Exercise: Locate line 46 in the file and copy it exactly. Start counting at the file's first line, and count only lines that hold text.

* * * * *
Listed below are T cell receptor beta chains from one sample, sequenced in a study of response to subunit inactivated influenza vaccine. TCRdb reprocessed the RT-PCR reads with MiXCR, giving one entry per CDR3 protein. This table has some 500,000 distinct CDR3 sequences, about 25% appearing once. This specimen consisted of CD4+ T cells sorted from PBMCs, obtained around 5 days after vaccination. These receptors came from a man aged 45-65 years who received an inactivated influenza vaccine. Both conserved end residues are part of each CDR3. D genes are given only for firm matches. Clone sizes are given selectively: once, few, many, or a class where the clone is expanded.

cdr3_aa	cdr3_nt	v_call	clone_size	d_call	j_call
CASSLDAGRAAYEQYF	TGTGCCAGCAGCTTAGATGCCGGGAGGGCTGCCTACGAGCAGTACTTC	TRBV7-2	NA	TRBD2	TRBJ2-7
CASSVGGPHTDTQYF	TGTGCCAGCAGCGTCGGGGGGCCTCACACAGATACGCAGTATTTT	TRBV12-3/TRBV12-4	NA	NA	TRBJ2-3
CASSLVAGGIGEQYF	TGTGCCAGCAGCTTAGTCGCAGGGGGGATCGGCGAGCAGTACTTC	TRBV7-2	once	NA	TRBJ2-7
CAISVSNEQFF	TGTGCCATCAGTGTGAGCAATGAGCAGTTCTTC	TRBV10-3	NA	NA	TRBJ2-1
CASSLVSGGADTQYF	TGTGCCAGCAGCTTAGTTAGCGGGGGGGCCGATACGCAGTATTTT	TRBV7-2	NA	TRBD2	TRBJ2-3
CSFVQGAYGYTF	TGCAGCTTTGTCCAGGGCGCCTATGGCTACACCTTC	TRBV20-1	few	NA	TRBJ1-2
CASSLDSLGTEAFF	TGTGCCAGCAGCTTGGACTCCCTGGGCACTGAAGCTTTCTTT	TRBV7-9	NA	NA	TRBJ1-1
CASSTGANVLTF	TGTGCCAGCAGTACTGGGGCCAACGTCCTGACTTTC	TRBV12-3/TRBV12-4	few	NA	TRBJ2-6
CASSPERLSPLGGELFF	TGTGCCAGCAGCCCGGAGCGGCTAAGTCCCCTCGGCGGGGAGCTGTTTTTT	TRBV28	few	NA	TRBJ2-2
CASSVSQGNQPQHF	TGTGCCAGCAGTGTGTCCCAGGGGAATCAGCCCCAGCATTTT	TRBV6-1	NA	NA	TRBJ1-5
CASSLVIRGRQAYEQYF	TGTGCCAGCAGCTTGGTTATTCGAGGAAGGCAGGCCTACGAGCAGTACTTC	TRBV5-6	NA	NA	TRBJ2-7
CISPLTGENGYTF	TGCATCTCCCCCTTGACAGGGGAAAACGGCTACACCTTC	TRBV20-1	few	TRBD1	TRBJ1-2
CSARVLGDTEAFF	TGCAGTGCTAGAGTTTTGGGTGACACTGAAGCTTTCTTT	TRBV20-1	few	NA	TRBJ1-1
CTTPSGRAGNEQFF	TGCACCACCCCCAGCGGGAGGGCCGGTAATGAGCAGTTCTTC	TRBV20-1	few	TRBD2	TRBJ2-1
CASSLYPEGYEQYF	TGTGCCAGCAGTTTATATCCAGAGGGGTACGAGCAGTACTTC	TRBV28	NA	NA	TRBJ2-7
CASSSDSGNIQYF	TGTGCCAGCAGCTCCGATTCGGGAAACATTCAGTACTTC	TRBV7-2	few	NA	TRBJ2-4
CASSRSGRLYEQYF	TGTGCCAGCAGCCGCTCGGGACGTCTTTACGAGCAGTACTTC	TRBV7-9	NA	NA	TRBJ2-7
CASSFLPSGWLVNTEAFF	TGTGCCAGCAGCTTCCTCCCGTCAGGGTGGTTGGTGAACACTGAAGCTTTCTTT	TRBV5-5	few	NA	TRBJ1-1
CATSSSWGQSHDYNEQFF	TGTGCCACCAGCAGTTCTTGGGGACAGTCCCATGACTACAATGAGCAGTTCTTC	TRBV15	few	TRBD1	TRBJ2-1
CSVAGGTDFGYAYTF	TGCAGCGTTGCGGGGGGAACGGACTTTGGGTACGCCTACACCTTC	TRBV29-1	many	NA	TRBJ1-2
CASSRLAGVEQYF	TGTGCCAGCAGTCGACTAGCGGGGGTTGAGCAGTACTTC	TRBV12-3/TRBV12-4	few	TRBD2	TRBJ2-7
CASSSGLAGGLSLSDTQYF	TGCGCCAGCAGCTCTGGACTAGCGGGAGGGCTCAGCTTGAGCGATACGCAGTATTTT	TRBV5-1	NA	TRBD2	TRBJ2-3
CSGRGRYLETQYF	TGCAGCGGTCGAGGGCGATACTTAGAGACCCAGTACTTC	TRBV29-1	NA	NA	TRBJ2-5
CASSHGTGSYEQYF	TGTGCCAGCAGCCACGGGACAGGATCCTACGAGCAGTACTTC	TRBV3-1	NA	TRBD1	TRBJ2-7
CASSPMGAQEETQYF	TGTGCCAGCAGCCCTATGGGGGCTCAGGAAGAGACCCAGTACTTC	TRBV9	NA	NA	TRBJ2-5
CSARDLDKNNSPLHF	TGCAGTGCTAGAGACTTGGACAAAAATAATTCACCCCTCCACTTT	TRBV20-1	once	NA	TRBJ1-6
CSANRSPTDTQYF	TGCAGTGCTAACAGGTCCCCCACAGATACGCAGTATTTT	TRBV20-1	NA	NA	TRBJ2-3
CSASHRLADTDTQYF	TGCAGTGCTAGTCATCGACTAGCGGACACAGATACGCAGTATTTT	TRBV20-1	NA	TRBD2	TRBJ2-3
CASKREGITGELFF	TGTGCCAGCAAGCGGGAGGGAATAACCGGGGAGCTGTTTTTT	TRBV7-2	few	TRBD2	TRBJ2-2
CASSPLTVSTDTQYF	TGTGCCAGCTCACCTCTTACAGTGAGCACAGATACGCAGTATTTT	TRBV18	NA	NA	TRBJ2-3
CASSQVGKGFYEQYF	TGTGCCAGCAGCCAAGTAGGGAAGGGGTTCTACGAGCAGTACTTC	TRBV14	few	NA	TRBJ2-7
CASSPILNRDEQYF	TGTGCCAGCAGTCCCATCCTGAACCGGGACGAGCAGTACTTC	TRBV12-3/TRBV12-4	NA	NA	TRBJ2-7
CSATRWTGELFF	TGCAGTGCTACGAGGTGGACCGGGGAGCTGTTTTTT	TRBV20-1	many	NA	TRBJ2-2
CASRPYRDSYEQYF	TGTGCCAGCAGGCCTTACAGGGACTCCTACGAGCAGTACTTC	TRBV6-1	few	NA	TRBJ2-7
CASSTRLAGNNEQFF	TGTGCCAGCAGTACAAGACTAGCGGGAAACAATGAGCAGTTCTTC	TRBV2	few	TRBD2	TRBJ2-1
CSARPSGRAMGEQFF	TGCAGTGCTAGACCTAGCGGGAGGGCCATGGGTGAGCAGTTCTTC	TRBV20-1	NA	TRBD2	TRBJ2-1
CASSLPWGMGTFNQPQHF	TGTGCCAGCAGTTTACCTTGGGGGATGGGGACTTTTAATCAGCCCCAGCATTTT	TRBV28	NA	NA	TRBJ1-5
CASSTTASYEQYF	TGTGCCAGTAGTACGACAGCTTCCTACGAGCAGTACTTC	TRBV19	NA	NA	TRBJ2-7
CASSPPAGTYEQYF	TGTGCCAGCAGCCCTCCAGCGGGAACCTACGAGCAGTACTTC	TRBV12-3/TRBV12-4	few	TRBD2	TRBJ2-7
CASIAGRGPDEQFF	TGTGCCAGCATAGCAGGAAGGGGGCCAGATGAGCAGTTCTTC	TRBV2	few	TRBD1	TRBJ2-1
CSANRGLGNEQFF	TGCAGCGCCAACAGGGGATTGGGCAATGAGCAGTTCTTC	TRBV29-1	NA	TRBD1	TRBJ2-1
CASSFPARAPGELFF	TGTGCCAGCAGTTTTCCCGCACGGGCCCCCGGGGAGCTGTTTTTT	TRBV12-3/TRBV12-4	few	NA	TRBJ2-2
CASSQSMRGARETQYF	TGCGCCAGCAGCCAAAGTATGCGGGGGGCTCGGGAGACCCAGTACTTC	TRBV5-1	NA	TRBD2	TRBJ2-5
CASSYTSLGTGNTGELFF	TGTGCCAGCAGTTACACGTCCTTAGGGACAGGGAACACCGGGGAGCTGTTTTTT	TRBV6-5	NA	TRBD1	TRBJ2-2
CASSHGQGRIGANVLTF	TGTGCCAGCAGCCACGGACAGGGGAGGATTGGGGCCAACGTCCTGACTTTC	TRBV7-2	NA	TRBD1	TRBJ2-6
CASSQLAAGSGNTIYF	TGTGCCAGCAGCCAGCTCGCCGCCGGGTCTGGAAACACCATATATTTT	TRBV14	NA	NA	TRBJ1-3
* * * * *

CASSYTSLGTGNTGELFF	TGTGCCAGCAGTTACACGTCCTTAGGGACAGGGAACACCGGGGAGCTGTTTTTT	TRBV6-5	NA	TRBD1	TRBJ2-2